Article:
Why You Should Always Take Photos Following an Accident

St. Patrick's Day Collision  4 of 4

St. Patrick’s Day Collision 4 of 4 (Photo credit: 7mary3)

In the past, there were few methods to obtain information from the parties involved in an accident–specifically an auto accident. An officer arriving on the scene had no other recourse but to accept verbal bits of information from witnesses if any were present or from the parties involved. Consequently, a nearly accurate evaluation of the accident was hope for but not necessarily guaranteed. A drawn sketch might help, but they were at times not very indicative of what actually happened.

However, thanks to the digital age we live in today, there is another instrument that can be used in order to find out what happened in an accident. The little cell phone cam or video camera feature most everyone carries in their purse or pocket today makes putting together the nebulous parts of an accident easier than ever before.

Important Reasons For Taking Pictures After An Accident

Today, photographic evidence is almost indisputable. Although not fool-proof evidence in a court of law, it puts the finishing touch on establishing just what happened, to whom it happened and in some cases at what time the accident occurred.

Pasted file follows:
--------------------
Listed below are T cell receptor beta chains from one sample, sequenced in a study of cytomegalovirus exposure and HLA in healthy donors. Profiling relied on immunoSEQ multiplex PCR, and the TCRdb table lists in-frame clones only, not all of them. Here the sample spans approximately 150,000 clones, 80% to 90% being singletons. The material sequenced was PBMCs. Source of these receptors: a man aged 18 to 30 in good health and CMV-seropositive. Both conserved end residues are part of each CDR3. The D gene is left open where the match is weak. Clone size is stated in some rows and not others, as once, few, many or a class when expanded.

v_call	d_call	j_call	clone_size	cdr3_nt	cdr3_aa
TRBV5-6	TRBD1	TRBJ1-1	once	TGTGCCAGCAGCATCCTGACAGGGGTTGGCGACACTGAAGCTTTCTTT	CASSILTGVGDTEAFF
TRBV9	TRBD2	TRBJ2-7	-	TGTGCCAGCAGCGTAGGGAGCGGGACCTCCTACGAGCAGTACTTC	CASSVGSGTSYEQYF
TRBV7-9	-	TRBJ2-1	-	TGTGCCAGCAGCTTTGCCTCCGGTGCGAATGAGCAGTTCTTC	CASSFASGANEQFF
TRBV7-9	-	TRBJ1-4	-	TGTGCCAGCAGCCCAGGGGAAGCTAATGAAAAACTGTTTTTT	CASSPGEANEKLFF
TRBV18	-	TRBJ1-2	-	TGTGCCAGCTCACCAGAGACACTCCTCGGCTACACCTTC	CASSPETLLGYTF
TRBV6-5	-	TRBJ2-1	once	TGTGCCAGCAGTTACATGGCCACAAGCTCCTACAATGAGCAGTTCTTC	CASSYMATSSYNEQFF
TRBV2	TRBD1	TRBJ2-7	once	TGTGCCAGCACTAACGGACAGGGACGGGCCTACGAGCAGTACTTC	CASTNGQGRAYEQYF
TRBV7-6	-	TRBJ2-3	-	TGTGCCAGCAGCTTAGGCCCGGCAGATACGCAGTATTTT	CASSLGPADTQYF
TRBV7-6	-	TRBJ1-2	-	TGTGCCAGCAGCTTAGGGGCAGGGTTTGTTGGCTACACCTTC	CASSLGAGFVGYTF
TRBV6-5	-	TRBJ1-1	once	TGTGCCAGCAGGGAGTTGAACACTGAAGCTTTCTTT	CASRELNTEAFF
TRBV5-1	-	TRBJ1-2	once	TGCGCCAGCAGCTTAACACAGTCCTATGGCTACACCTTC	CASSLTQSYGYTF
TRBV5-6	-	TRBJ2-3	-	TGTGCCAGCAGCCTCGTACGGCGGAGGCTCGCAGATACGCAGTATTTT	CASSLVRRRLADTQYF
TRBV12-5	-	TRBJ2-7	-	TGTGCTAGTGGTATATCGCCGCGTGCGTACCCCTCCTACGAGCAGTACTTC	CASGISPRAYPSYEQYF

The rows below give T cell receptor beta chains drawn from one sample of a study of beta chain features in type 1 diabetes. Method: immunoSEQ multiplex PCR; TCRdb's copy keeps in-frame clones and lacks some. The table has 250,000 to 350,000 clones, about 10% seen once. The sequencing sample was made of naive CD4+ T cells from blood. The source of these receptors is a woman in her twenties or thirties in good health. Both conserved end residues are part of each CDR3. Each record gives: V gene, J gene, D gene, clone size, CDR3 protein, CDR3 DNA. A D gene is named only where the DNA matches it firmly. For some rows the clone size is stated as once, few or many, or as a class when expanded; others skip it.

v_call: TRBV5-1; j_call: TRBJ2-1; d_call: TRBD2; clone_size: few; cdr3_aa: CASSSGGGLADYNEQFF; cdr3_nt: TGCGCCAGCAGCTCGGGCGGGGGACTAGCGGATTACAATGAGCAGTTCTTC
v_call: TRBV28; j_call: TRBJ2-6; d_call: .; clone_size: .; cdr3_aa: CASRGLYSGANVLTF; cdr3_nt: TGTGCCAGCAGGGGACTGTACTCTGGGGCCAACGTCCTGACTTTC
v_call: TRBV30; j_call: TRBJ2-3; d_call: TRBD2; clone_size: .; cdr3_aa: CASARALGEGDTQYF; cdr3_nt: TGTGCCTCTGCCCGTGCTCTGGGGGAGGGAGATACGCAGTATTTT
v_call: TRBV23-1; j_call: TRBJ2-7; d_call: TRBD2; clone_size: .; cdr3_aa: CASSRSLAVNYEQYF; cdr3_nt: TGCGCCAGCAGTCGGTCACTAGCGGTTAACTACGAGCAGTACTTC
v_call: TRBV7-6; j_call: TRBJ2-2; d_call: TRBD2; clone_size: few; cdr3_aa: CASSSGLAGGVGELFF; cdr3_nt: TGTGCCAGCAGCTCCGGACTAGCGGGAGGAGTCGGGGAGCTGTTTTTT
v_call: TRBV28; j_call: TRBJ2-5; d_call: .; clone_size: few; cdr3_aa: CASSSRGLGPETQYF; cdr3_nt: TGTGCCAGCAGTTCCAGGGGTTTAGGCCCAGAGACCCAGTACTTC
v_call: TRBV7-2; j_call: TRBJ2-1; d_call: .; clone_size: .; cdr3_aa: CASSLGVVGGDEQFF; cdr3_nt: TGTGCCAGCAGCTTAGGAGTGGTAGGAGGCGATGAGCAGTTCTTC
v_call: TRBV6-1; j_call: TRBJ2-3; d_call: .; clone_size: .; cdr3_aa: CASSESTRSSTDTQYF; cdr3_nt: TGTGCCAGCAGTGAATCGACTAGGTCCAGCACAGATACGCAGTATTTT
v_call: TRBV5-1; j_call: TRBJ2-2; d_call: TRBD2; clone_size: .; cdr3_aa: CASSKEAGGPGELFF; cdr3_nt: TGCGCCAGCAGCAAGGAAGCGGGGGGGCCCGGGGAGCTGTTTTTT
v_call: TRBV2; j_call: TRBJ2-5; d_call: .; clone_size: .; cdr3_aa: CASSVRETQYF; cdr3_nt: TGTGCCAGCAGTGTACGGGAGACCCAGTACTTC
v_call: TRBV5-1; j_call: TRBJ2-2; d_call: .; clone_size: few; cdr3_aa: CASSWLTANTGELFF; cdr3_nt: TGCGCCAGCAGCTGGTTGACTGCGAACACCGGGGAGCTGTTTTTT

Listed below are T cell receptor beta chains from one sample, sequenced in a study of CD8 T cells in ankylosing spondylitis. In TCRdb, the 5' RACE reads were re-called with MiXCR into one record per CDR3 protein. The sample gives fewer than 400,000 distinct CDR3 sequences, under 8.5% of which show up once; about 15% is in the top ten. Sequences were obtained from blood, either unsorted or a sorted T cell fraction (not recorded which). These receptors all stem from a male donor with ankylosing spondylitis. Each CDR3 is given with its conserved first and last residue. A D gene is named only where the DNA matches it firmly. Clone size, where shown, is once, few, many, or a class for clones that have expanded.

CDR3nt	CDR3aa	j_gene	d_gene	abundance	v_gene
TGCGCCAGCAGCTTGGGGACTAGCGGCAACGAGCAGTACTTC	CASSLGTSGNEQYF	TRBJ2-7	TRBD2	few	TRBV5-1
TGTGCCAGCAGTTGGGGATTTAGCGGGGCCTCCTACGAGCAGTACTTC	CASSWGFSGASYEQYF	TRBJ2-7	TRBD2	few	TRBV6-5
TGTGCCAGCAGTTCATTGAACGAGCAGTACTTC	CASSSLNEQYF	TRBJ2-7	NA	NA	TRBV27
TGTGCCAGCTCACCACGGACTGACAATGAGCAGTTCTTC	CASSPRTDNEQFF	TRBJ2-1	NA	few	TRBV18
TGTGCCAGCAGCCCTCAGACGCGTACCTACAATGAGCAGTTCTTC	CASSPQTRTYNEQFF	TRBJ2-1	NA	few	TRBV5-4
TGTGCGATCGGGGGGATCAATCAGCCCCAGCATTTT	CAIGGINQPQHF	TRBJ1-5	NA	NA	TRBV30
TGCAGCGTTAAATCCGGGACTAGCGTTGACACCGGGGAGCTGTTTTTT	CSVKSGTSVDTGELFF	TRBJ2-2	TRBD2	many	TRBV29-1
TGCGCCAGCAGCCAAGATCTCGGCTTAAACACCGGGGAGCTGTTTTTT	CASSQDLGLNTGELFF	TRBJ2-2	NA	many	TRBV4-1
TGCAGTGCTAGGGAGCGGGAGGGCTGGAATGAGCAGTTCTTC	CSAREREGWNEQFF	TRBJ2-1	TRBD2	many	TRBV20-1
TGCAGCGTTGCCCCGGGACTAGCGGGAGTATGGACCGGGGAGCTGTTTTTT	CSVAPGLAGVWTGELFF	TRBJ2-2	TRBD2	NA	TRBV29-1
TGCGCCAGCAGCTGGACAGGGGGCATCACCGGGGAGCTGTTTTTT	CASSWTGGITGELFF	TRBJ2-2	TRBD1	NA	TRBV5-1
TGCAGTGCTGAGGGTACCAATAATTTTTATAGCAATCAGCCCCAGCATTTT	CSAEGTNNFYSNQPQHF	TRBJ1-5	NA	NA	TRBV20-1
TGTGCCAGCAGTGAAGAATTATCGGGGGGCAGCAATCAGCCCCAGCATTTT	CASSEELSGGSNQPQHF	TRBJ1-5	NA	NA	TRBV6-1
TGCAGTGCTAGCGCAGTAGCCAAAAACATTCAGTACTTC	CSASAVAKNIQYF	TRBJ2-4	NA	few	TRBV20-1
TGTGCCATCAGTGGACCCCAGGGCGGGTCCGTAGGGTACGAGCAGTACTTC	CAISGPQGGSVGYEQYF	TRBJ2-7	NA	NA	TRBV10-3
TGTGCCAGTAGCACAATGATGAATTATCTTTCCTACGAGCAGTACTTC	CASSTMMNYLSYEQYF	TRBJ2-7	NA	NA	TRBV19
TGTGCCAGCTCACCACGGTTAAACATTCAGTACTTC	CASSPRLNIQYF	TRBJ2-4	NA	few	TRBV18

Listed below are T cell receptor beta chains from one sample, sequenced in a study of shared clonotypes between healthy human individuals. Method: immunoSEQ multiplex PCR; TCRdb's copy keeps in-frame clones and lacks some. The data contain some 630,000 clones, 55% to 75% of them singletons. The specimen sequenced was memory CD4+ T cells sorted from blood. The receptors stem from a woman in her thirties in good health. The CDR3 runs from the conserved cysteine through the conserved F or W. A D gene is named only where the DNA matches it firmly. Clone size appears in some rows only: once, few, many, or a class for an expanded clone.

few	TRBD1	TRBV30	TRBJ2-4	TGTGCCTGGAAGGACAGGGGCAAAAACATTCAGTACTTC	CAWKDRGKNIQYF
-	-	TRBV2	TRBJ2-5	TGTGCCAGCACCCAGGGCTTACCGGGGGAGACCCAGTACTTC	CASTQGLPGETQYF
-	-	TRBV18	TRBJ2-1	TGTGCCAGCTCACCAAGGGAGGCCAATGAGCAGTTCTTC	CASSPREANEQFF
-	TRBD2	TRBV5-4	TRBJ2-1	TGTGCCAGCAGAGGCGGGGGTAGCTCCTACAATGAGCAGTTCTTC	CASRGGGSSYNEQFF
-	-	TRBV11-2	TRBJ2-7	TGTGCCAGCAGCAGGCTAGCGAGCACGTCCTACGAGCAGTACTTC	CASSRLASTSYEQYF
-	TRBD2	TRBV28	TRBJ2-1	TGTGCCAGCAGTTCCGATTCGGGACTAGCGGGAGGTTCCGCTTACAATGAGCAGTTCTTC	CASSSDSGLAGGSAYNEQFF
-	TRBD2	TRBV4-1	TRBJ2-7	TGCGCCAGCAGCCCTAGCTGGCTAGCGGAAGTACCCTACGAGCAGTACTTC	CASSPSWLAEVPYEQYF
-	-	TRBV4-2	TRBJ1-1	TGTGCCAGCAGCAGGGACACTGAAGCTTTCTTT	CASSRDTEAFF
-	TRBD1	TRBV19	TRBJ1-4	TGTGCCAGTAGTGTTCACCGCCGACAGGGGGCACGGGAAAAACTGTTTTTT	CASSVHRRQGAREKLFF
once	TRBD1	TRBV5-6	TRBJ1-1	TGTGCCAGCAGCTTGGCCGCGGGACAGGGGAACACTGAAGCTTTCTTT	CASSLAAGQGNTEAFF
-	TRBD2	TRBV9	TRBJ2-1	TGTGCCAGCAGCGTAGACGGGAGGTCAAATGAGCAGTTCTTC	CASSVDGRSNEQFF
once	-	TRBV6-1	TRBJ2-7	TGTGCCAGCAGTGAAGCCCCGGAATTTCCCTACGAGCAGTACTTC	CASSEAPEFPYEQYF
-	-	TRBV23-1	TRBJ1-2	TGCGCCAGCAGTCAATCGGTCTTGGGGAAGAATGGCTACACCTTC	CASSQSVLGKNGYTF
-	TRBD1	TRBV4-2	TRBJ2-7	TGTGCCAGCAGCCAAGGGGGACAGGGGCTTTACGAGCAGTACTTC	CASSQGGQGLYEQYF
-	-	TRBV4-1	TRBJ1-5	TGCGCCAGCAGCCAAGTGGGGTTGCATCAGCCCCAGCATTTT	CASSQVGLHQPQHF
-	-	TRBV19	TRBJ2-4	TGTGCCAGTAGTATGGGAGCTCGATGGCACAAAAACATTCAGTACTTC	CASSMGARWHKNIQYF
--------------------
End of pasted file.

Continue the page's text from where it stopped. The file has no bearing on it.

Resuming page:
Basically, it becomes your word against the other party and some times even the authorities. Not only is your testimony used as stated facts, the testimony of others also comes into play.

Sometimes, the witnesses may or may not be accurately honest in their testimony. Added to this fact is that many times wreckage is moved from position and accident material is lost when dragging off cars from an accident in an effort to clear traffic. Consequently, be sure to take plenty of pictures before the removal of any cars takes place and of any injuries that may have occurred to you or your passengers, including bruises, bumps and broken bones.

In essence, the case is only as strong as the evidence indicates; however, your evidence needs protection being backed up by photographs or other digital instrumentation.

In addition, searching for extra photographic evidence to back up yours is advisable. Many times an automobile accident occurs right at an intersection or other public road where video cameras are placed by authorities to monitor traffic-flow. If these tapes are obtainable for use in a court of law, the case is almost surely brought to a quick and fair conclusion.

A clearly written accident report; numerous photographs from different angles recorded with date and time; a handwritten sketch; and eyewitness accounts all make for evidence that is difficult to dispute in a court of law, which is why you should always take photos of the scene and your person following an accident.

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